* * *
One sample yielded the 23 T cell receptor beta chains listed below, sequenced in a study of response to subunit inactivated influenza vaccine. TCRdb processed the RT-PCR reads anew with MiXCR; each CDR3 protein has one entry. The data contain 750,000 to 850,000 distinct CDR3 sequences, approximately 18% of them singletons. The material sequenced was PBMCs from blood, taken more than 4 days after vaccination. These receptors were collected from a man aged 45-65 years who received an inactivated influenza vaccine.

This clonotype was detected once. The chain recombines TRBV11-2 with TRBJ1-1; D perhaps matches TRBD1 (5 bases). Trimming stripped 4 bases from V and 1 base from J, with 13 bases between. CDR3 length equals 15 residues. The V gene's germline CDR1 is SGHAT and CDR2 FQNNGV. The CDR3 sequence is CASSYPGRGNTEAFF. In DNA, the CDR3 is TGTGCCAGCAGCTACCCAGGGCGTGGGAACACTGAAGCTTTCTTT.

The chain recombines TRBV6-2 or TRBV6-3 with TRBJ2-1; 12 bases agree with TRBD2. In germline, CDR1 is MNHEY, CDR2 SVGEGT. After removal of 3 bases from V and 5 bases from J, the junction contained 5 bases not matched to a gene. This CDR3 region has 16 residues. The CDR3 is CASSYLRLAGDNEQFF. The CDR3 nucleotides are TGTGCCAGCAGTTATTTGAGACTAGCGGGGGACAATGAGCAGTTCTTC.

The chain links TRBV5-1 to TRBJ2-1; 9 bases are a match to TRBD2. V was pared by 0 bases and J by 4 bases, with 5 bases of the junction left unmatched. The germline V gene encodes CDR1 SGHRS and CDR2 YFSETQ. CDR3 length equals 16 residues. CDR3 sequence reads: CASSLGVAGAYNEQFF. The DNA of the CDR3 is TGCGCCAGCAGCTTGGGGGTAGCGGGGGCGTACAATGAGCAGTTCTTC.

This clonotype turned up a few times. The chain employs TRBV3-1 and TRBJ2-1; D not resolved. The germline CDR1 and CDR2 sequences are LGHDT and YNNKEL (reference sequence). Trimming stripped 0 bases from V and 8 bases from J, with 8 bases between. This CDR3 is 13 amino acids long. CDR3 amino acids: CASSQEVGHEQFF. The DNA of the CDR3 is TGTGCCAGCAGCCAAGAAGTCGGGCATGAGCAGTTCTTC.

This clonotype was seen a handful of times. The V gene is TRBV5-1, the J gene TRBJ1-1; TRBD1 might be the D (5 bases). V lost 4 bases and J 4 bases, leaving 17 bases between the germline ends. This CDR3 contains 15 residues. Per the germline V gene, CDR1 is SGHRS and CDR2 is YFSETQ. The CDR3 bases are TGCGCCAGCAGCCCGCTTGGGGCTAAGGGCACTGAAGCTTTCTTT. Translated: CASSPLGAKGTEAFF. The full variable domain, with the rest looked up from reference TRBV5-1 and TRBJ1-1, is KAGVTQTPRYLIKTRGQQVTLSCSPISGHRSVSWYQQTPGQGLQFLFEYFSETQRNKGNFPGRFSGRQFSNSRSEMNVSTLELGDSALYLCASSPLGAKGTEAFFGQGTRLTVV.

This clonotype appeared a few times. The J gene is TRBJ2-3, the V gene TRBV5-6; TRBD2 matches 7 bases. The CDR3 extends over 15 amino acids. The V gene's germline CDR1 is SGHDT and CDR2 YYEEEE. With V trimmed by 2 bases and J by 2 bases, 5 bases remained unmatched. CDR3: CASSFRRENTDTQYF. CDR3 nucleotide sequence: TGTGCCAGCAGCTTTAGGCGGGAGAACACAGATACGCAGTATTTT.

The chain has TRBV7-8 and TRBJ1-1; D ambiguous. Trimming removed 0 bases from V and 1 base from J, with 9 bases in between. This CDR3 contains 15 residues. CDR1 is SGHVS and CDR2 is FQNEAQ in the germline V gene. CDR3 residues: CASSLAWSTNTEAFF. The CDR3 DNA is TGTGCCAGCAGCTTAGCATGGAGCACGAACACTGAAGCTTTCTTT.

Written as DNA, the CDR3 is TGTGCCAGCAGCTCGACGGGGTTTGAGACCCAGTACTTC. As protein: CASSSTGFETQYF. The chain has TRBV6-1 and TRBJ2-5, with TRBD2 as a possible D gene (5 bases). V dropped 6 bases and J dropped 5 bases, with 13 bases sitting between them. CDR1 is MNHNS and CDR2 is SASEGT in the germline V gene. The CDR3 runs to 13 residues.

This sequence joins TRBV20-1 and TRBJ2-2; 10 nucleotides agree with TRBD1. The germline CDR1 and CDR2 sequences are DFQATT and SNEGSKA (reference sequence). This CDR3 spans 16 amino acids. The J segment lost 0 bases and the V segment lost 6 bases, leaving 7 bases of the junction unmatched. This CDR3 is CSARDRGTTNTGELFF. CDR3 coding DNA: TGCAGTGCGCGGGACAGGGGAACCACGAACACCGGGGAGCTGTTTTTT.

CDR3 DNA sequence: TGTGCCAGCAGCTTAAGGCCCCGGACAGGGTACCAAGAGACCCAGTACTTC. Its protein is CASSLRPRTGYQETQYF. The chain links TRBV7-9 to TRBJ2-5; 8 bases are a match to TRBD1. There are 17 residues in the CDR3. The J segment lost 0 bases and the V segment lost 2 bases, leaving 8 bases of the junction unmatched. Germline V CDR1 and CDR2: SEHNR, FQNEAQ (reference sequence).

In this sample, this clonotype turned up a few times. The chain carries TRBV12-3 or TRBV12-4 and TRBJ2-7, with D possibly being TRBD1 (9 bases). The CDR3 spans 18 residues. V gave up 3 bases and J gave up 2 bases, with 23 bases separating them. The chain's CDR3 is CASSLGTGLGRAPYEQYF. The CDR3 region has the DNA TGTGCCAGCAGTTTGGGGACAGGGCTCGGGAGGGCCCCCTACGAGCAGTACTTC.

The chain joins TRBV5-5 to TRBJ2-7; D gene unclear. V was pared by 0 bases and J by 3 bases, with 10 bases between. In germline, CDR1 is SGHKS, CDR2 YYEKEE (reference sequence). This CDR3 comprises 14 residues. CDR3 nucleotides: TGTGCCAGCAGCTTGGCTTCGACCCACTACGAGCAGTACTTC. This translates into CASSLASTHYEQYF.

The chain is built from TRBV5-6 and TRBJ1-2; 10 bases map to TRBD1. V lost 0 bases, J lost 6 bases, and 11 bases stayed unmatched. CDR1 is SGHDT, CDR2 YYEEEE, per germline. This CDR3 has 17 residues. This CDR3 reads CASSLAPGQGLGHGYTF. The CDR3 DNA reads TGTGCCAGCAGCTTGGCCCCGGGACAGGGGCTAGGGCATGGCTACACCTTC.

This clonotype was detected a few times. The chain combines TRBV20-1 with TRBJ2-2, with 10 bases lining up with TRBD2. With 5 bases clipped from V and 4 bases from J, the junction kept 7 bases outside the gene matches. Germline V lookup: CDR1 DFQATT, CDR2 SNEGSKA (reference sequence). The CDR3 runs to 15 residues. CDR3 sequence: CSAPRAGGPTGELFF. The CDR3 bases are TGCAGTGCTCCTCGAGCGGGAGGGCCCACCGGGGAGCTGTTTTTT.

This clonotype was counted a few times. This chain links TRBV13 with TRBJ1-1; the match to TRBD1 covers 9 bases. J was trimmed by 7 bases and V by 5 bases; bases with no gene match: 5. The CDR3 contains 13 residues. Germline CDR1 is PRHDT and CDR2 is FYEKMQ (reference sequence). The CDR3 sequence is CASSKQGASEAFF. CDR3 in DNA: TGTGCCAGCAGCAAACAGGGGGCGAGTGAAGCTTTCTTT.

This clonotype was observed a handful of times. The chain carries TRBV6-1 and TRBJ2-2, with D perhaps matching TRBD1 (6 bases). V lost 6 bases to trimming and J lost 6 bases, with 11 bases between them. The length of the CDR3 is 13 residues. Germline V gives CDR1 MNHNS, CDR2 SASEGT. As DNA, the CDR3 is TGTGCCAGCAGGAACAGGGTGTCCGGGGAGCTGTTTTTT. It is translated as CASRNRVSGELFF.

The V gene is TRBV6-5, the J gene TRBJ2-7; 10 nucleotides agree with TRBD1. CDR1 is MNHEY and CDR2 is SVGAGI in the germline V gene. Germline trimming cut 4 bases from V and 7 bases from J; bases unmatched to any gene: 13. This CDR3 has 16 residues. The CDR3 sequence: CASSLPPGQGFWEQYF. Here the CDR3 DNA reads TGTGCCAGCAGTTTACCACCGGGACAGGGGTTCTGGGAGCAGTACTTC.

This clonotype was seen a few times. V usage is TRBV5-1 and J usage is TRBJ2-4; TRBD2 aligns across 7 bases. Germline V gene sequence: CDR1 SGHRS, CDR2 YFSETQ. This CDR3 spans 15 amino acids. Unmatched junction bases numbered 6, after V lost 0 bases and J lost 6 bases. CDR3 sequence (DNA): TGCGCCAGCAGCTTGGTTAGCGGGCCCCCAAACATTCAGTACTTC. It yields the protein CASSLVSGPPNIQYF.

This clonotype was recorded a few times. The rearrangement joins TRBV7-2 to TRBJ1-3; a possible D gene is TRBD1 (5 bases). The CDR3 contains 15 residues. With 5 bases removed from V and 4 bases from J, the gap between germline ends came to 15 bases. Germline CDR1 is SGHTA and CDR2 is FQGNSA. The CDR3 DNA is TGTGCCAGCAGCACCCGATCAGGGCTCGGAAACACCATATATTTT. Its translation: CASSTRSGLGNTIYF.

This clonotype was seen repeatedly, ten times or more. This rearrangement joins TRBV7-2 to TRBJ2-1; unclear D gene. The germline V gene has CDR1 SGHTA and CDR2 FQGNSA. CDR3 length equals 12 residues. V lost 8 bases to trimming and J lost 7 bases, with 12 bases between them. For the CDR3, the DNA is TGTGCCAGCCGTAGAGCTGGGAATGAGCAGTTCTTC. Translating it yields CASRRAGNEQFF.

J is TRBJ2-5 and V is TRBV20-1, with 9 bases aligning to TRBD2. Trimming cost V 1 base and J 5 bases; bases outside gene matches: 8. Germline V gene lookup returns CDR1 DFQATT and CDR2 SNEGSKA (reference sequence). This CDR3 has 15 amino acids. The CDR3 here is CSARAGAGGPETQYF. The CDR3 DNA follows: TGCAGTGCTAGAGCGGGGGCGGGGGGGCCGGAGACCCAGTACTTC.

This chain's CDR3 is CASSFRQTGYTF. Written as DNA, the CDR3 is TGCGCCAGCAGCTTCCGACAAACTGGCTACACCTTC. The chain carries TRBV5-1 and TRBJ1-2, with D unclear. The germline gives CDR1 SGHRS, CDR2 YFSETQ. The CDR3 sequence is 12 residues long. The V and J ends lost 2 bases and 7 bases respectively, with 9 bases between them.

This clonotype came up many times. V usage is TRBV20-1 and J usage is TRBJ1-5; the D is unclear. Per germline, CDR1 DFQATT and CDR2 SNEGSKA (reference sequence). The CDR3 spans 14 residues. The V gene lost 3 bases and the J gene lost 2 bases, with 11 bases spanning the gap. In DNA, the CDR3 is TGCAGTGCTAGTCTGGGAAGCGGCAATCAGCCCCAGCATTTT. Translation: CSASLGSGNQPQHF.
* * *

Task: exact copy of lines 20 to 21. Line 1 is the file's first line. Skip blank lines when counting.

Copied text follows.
This clonotype was recorded a few times. The rearrangement joins TRBV7-2 to TRBJ1-3; a possible D gene is TRBD1 (5 bases). The CDR3 contains 15 residues. With 5 bases removed from V and 4 bases from J, the gap between germline ends came to 15 bases. Germline CDR1 is SGHTA and CDR2 is FQGNSA. The CDR3 DNA is TGTGCCAGCAGCACCCGATCAGGGCTCGGAAACACCATATATTTT. Its translation: CASSTRSGLGNTIYF.

This clonotype was seen repeatedly, ten times or more. This rearrangement joins TRBV7-2 to TRBJ2-1; unclear D gene. The germline V gene has CDR1 SGHTA and CDR2 FQGNSA. CDR3 length equals 12 residues. V lost 8 bases to trimming and J lost 7 bases, with 12 bases between them. For the CDR3, the DNA is TGTGCCAGCCGTAGAGCTGGGAATGAGCAGTTCTTC. Translating it yields CASRRAGNEQFF.